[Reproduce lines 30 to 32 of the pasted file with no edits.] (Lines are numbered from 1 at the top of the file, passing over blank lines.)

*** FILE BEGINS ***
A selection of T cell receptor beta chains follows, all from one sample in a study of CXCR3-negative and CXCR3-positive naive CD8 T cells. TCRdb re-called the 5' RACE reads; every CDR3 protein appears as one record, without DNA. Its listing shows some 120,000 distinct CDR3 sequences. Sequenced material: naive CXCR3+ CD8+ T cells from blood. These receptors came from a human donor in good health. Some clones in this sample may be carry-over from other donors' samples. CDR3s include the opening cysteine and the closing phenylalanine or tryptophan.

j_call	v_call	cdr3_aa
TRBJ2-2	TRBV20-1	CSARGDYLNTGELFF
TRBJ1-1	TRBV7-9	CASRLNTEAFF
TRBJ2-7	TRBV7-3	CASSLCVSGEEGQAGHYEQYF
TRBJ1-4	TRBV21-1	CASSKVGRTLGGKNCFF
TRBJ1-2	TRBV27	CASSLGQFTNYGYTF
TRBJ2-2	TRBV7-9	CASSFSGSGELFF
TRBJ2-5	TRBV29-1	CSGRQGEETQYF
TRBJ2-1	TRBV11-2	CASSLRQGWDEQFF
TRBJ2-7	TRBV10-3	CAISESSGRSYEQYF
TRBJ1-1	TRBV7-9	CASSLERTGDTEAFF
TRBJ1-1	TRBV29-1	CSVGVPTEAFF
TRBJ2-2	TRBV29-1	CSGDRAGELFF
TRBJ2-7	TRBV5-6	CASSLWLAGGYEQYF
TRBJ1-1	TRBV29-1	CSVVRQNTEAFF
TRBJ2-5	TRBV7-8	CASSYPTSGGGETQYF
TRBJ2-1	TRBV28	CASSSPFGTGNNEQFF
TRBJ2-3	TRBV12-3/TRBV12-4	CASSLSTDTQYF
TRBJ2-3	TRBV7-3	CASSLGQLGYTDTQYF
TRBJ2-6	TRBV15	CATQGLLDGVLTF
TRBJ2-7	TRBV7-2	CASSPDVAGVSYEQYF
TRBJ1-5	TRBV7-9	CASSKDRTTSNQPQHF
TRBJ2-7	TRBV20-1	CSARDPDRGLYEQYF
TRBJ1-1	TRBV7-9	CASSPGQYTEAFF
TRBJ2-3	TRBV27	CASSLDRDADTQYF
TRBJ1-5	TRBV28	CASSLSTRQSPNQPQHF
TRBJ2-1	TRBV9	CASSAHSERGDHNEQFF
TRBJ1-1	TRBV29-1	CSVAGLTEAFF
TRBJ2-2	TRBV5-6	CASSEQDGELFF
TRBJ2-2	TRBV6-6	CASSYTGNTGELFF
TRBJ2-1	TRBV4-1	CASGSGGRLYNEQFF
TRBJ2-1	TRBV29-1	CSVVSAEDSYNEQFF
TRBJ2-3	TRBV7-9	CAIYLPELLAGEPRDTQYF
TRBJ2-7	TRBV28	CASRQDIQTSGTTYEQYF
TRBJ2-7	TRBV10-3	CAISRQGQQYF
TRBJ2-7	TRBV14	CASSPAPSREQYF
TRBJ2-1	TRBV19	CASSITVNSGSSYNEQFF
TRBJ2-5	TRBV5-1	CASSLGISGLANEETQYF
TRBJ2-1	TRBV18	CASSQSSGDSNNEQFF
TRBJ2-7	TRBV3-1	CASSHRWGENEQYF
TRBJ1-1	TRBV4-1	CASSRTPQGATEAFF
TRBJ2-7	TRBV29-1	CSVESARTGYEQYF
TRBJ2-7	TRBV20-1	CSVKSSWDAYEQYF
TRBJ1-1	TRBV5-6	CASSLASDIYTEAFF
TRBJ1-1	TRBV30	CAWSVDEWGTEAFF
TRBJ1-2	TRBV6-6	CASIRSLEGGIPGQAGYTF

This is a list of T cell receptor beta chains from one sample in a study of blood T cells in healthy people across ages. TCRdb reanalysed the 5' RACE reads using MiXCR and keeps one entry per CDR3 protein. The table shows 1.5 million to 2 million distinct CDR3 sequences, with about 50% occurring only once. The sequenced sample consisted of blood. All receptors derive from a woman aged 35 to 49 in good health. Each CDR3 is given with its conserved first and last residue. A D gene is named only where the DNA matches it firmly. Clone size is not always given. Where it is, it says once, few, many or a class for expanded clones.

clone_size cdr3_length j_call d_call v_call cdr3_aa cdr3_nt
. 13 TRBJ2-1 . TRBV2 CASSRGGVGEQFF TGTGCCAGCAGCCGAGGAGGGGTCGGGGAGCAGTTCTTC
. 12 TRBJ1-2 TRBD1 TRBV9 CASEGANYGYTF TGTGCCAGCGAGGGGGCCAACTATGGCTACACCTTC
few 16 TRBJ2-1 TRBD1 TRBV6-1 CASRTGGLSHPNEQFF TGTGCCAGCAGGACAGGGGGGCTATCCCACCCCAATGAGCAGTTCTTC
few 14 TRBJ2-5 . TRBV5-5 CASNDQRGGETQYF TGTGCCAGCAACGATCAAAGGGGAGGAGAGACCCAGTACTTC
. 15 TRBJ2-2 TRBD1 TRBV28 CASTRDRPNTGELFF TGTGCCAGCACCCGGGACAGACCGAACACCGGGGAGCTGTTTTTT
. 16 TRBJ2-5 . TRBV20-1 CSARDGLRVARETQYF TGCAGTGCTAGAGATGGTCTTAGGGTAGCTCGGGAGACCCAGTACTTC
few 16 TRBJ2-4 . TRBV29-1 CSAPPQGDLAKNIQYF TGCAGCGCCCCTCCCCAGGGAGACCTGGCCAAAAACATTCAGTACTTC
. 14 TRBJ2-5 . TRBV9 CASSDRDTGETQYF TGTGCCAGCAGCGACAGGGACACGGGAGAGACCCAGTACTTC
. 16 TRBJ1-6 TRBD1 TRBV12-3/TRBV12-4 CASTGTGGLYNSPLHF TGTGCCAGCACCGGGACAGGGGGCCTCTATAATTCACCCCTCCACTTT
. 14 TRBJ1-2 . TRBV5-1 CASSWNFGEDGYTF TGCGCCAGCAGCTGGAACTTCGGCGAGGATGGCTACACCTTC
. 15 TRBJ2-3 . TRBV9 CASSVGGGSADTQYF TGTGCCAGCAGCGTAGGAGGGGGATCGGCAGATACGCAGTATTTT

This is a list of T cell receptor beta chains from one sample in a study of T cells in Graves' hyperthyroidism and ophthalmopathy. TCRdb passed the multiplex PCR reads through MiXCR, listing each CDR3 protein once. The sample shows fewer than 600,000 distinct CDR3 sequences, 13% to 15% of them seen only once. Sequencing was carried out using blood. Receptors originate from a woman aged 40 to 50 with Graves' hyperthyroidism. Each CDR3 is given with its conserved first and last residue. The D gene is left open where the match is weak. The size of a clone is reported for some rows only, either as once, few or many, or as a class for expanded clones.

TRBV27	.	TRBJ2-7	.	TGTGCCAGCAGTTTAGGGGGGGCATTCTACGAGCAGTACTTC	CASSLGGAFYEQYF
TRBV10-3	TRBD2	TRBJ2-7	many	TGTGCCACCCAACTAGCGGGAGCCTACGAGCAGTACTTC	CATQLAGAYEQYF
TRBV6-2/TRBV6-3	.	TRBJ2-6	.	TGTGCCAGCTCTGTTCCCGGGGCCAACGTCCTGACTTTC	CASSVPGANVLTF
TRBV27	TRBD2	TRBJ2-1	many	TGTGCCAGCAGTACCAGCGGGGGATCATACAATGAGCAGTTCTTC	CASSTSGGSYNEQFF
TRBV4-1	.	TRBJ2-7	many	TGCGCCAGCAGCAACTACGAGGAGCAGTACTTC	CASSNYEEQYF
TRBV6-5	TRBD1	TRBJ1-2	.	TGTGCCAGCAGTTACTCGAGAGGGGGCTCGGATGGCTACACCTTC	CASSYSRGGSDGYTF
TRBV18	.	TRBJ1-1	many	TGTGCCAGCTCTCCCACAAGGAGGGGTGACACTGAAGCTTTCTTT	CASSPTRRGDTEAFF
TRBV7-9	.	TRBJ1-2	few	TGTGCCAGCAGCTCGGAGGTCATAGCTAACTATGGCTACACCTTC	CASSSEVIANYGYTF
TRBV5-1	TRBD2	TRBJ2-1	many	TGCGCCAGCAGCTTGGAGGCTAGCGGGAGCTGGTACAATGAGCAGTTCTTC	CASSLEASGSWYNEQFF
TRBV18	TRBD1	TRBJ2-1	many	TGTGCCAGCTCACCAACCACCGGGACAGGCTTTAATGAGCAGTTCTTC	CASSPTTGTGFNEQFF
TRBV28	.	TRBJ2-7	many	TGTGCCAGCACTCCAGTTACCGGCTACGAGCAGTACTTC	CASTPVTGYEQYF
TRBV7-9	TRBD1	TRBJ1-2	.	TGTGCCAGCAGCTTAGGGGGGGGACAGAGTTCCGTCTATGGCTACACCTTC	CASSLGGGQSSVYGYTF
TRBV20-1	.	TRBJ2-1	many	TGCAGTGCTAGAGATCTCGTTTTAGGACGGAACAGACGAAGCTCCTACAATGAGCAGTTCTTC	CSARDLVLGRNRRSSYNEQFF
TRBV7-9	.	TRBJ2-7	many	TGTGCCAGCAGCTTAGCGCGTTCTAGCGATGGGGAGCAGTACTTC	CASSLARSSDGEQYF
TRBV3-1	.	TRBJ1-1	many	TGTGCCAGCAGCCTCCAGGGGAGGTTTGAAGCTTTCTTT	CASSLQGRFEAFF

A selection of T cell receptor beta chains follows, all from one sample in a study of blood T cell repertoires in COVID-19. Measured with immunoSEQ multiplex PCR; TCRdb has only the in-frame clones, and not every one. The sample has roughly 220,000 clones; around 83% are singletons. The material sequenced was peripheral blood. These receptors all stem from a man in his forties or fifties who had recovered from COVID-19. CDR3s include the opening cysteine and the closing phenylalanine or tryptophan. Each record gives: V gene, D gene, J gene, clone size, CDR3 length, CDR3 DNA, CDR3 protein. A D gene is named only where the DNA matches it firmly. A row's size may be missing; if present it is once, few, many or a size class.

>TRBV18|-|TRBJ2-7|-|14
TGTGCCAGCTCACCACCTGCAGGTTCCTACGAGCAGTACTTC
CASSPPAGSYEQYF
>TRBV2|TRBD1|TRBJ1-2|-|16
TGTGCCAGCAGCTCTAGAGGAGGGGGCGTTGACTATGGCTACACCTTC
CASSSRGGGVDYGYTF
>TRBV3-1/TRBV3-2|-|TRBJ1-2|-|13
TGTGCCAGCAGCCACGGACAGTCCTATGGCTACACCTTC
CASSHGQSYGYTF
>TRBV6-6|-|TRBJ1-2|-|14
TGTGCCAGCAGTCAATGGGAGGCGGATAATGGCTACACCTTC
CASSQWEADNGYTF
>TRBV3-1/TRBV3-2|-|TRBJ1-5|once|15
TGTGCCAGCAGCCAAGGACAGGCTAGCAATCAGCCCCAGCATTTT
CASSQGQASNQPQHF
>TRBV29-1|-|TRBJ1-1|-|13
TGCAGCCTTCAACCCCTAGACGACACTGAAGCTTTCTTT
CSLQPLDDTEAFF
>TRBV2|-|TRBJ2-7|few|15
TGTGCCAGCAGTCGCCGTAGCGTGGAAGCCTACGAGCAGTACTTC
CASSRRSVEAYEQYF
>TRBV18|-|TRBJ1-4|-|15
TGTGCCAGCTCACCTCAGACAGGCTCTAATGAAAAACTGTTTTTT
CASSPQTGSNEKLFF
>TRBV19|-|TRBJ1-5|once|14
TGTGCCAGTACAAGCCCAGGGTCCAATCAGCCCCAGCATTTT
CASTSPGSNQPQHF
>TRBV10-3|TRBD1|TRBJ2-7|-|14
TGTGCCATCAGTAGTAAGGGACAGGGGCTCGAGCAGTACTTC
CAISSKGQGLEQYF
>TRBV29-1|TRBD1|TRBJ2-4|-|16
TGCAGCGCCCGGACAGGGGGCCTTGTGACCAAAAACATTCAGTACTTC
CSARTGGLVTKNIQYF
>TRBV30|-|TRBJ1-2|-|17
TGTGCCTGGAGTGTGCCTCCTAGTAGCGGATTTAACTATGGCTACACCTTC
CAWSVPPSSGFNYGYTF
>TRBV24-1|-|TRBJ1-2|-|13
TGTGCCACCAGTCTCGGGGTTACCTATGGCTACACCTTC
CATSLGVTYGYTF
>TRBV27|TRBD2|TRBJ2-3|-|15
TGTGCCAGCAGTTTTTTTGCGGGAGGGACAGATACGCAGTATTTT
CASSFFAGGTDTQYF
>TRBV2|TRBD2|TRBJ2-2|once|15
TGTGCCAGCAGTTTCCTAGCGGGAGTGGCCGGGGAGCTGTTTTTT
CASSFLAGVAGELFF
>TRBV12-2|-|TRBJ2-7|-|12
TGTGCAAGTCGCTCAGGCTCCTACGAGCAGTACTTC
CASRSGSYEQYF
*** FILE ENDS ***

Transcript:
TRBJ2-2	TRBV5-6	CASSEQDGELFF
TRBJ2-2	TRBV6-6	CASSYTGNTGELFF
TRBJ2-1	TRBV4-1	CASGSGGRLYNEQFF